I know, I know. But, look, you’re going to have to deal with editors sooner or later. And you know how many editors in the real world were editors of their school newspapers? A whole lot of them. Lots of writers were, too (I was editor-in-chief of both my high school and college newspaper, so that makes me a two-time loser). Basically, as a writer you’ll never be rid of these guys, so you might as well learn how they work. But also, and to be blunt, school newspapers may be piddly, but they give you clips — examples of your writing you can show to others. You can take those clips to your tiny local newspaper and maybe get a few small writing assignments there — and then you’re professionally published. And then you can take those and use them to get more serious gigs over time, and just keep trading up.
You can also also use those high school clips to help you get on your college paper, and when you’re in college, working at the college newspaper can be very useful. I used my college newspaper clips to freelance with the local indie papers in town and also with one of the major metropolitan newspapers… and those clips help me get my first job out of college, as a movie critic at a pretty large newspaper. And all of that started doing little articles for my high school newspaper, the Blue & Gold.
What does this teach us? First, that it can be worth it to deal with the high school newspaper editor, even if he or she is an insufferable dweeb, and second, that all the writing you do can matter, and help you to continue on your writing career.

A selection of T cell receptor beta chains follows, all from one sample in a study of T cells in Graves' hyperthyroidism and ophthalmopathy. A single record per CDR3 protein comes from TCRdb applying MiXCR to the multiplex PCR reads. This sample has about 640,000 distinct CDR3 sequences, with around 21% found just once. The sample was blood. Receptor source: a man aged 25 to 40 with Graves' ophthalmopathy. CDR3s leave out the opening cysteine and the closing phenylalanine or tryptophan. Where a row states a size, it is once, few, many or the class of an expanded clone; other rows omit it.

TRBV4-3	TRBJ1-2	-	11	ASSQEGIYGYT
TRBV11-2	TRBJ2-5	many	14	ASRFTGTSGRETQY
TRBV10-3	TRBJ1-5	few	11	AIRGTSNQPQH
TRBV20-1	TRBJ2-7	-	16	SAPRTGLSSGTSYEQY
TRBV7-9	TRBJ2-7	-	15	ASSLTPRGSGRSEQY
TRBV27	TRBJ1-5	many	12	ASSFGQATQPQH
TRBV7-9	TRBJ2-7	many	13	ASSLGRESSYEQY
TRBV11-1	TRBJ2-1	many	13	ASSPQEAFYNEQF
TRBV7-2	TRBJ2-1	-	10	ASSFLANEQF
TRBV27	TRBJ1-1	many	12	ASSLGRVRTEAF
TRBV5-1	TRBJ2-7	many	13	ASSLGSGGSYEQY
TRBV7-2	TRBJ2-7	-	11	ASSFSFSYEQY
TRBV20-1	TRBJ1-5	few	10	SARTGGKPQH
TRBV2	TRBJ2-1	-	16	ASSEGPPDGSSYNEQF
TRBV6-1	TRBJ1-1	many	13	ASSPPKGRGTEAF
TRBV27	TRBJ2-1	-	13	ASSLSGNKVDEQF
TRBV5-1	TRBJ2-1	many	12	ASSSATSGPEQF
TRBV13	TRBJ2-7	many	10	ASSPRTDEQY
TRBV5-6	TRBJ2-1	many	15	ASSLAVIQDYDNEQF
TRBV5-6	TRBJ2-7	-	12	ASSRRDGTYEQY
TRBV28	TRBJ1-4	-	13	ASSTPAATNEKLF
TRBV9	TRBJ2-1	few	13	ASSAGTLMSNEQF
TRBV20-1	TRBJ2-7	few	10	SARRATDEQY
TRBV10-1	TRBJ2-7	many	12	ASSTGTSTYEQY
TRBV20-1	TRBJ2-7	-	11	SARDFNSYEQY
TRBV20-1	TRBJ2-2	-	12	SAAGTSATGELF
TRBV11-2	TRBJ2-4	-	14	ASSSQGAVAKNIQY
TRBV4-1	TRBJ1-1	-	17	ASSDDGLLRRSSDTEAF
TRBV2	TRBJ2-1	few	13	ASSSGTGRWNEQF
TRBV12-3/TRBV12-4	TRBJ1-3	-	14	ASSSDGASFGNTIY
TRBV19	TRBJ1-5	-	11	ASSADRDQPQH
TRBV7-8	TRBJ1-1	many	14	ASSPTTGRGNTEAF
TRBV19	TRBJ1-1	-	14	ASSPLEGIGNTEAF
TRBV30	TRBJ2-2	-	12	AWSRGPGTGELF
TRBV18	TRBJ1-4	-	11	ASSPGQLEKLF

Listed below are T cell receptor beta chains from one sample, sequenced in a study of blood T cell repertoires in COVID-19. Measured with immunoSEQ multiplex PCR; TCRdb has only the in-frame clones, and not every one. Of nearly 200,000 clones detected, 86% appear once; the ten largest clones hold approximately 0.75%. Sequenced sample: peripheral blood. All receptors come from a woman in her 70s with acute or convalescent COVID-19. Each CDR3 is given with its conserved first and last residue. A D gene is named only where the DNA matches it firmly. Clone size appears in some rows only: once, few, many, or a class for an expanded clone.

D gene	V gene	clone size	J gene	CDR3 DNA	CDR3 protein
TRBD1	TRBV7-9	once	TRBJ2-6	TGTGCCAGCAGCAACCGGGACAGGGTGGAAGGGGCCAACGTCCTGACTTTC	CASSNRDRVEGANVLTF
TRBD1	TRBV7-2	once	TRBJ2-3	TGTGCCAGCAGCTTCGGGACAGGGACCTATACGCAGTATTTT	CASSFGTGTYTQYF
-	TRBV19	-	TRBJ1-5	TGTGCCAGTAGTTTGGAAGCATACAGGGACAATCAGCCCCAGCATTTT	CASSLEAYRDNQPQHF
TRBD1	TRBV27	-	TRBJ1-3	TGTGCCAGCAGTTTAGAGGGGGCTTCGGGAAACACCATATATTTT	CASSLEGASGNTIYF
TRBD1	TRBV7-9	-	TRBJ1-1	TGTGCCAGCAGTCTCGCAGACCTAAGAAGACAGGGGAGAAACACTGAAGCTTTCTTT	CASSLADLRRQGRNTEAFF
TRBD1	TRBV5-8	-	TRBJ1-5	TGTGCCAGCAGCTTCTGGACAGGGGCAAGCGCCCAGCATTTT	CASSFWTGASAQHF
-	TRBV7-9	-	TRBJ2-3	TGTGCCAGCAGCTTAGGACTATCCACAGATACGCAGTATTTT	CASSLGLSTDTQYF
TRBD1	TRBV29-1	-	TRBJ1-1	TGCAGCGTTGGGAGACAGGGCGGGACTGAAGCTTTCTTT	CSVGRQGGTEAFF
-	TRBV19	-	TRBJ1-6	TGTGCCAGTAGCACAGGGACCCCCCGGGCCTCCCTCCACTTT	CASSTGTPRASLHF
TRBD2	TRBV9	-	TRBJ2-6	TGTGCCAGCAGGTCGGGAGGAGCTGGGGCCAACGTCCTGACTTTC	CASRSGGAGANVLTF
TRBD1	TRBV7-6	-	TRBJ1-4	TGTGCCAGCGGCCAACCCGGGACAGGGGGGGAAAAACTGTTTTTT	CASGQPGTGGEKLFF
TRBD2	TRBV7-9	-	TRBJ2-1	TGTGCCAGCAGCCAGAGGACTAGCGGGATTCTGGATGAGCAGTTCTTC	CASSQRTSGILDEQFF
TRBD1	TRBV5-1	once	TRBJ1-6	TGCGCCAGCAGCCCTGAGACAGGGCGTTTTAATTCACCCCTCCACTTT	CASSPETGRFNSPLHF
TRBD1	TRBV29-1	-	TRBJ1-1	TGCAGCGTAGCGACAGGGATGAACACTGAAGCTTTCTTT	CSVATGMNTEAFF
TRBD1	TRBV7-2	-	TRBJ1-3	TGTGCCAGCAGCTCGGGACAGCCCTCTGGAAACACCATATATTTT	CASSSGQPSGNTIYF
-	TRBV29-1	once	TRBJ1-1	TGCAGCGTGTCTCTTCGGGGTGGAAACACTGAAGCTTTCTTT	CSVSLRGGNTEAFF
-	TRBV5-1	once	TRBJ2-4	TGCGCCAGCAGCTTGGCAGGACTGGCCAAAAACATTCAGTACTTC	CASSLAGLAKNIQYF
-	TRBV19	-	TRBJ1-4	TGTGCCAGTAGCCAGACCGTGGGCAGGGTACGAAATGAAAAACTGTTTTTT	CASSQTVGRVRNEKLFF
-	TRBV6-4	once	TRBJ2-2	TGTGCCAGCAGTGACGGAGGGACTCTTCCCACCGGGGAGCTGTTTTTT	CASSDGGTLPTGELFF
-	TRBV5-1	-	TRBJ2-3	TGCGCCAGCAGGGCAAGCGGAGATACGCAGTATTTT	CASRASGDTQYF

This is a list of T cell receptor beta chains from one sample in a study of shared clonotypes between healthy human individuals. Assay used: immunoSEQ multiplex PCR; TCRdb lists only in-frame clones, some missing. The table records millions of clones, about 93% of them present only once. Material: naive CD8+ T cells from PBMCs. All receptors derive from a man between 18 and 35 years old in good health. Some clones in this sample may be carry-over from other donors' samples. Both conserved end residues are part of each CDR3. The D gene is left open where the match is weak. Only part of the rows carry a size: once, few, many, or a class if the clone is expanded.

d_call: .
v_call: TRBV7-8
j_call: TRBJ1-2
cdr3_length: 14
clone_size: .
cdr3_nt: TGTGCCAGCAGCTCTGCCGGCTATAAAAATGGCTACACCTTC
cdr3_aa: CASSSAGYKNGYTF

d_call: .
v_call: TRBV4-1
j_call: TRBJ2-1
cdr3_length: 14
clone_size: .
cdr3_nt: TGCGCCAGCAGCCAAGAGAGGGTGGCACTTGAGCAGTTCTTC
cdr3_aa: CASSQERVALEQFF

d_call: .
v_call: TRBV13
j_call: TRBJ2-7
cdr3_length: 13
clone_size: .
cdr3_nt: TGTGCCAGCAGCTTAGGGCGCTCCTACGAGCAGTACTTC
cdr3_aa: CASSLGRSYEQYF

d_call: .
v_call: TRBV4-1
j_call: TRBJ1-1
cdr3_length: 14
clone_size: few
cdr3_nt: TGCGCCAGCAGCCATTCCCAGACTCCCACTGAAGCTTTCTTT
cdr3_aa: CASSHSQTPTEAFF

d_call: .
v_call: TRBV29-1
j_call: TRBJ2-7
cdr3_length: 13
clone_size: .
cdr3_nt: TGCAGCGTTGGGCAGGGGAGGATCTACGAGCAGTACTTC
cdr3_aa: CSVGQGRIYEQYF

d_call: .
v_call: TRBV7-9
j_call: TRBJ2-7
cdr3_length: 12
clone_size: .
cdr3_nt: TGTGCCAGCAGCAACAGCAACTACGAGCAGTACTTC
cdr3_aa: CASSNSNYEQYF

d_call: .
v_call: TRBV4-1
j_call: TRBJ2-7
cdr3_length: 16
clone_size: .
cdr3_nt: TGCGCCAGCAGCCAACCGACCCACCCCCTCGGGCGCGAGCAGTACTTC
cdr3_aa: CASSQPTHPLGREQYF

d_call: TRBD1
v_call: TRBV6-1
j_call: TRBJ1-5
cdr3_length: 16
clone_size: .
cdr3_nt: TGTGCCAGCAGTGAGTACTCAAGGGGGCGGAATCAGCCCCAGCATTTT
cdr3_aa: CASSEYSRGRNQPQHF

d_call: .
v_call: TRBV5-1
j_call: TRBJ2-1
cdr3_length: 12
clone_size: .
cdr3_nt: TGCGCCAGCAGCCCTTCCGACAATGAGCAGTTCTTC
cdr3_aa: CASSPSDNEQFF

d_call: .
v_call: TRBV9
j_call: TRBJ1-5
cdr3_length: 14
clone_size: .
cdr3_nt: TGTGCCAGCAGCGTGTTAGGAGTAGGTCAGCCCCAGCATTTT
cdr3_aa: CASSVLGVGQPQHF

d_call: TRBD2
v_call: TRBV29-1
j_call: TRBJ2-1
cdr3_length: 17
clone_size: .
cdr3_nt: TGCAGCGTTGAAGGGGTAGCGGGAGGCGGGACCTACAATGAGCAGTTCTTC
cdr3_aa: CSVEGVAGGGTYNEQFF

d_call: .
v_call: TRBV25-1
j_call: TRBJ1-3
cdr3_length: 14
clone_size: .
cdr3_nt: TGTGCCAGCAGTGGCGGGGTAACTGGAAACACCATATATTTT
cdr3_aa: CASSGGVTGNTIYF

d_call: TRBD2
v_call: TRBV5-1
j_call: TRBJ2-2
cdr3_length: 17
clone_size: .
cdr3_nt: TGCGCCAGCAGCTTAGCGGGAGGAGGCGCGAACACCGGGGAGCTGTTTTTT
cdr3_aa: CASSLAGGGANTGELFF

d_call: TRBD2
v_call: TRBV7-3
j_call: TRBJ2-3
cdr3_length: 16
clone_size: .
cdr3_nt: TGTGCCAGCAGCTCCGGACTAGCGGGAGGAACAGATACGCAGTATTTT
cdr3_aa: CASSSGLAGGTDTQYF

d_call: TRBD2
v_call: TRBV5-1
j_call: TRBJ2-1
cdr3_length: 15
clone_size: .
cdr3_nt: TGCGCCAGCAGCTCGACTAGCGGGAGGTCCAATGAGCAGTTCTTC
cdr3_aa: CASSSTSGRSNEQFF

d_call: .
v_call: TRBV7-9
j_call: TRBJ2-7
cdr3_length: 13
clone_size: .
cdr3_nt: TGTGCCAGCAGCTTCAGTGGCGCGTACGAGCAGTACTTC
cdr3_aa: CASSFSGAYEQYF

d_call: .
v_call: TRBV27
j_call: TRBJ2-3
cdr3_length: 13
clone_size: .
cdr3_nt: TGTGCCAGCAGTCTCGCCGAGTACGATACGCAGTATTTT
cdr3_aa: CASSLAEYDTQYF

10. Work on Your Zen.
Being a writer isn’t easy; it’s a lot of mental effort for often not a lot of financial reward. It takes a lot of time to get good at it — and even when you are good at it, you’ll find there’s still more you have to learn, and things you have to deal with, in order to keep going in the field. It takes a measure of patience and serenity to keep from completely losing it much of the time, and, alas, “patience” and “serenity” are two things teenagers are not known to have in great quantities (to be fair, adults aren’t much better with this). Despite that, you’ll find as a writer that there is a great advantage in keeping your head, being smart and being practical, even when everyone around you is entirely losing their minds. It helps you see things others don’t, which is an advantage in your writing, and also in the workaday aspect of being a writer.
So: Relax. Spend your time learning, observing, writing, and preparing. Don’t worry about writing the Great American Novel by age 25; don’t worry about being the Greatest Writer Ever; don’t worry about winning the Pulitzer. Focus on your writing and getting better at it. As they say, luck favors the prepared. When the moment comes, if your skills are there, you’ll be ready to take advantage of it and to become the writer you’ve been hoping you would be. Your job now is to get yourself ready for the moment.
You’ve got the time to do it. Take it.
Update: Hey, teens — before you rattle off what are some of the now standard complaints about the entry above, why not check out the follow up entry, which has me addressing some of those complaints. It’ll save you time in writing out your complaint, and save me time having to point you at the piece later. Thanks!